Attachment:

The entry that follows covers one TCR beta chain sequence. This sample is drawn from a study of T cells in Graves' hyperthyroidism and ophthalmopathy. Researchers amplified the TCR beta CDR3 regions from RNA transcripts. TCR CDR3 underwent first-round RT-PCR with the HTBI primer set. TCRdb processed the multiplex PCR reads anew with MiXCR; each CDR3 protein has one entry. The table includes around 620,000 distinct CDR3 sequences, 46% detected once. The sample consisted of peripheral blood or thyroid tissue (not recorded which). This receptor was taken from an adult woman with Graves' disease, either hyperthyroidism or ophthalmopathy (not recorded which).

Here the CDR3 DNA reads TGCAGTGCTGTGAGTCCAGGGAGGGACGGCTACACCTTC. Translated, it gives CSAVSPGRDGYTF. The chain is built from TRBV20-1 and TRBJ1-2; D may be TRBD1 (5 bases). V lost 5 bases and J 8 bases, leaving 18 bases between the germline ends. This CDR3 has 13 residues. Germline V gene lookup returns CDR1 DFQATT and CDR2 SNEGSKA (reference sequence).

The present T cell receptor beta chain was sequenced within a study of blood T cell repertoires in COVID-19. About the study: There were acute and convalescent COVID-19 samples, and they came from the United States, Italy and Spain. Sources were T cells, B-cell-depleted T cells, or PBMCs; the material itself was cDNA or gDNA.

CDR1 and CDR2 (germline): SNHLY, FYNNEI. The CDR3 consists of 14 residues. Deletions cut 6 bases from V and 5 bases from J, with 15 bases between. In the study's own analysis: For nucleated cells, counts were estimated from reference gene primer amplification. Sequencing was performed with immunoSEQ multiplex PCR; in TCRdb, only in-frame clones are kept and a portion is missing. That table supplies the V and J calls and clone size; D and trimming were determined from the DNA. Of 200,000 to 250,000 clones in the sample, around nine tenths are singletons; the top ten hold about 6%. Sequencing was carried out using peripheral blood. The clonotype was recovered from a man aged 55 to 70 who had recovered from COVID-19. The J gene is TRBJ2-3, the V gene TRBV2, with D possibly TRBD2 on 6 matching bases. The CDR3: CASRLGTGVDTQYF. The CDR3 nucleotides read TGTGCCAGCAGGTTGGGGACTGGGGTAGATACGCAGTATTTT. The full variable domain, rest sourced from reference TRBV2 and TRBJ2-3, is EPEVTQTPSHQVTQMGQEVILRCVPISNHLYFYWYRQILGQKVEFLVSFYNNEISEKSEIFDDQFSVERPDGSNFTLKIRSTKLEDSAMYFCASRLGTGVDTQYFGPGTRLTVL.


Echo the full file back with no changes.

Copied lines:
The entry that follows covers one TCR beta chain sequence. This sample is drawn from a study of T cells in Graves' hyperthyroidism and ophthalmopathy. Researchers amplified the TCR beta CDR3 regions from RNA transcripts. TCR CDR3 underwent first-round RT-PCR with the HTBI primer set. TCRdb processed the multiplex PCR reads anew with MiXCR; each CDR3 protein has one entry. The table includes around 620,000 distinct CDR3 sequences, 46% detected once. The sample consisted of peripheral blood or thyroid tissue (not recorded which). This receptor was taken from an adult woman with Graves' disease, either hyperthyroidism or ophthalmopathy (not recorded which).

Here the CDR3 DNA reads TGCAGTGCTGTGAGTCCAGGGAGGGACGGCTACACCTTC. Translated, it gives CSAVSPGRDGYTF. The chain is built from TRBV20-1 and TRBJ1-2; D may be TRBD1 (5 bases). V lost 5 bases and J 8 bases, leaving 18 bases between the germline ends. This CDR3 has 13 residues. Germline V gene lookup returns CDR1 DFQATT and CDR2 SNEGSKA (reference sequence).

The present T cell receptor beta chain was sequenced within a study of blood T cell repertoires in COVID-19. About the study: There were acute and convalescent COVID-19 samples, and they came from the United States, Italy and Spain. Sources were T cells, B-cell-depleted T cells, or PBMCs; the material itself was cDNA or gDNA.

CDR1 and CDR2 (germline): SNHLY, FYNNEI. The CDR3 consists of 14 residues. Deletions cut 6 bases from V and 5 bases from J, with 15 bases between. In the study's own analysis: For nucleated cells, counts were estimated from reference gene primer amplification. Sequencing was performed with immunoSEQ multiplex PCR; in TCRdb, only in-frame clones are kept and a portion is missing. That table supplies the V and J calls and clone size; D and trimming were determined from the DNA. Of 200,000 to 250,000 clones in the sample, around nine tenths are singletons; the top ten hold about 6%. Sequencing was carried out using peripheral blood. The clonotype was recovered from a man aged 55 to 70 who had recovered from COVID-19. The J gene is TRBJ2-3, the V gene TRBV2, with D possibly TRBD2 on 6 matching bases. The CDR3: CASRLGTGVDTQYF. The CDR3 nucleotides read TGTGCCAGCAGGTTGGGGACTGGGGTAGATACGCAGTATTTT. The full variable domain, rest sourced from reference TRBV2 and TRBJ2-3, is EPEVTQTPSHQVTQMGQEVILRCVPISNHLYFYWYRQILGQKVEFLVSFYNNEISEKSEIFDDQFSVERPDGSNFTLKIRSTKLEDSAMYFCASRLGTGVDTQYFGPGTRLTVL.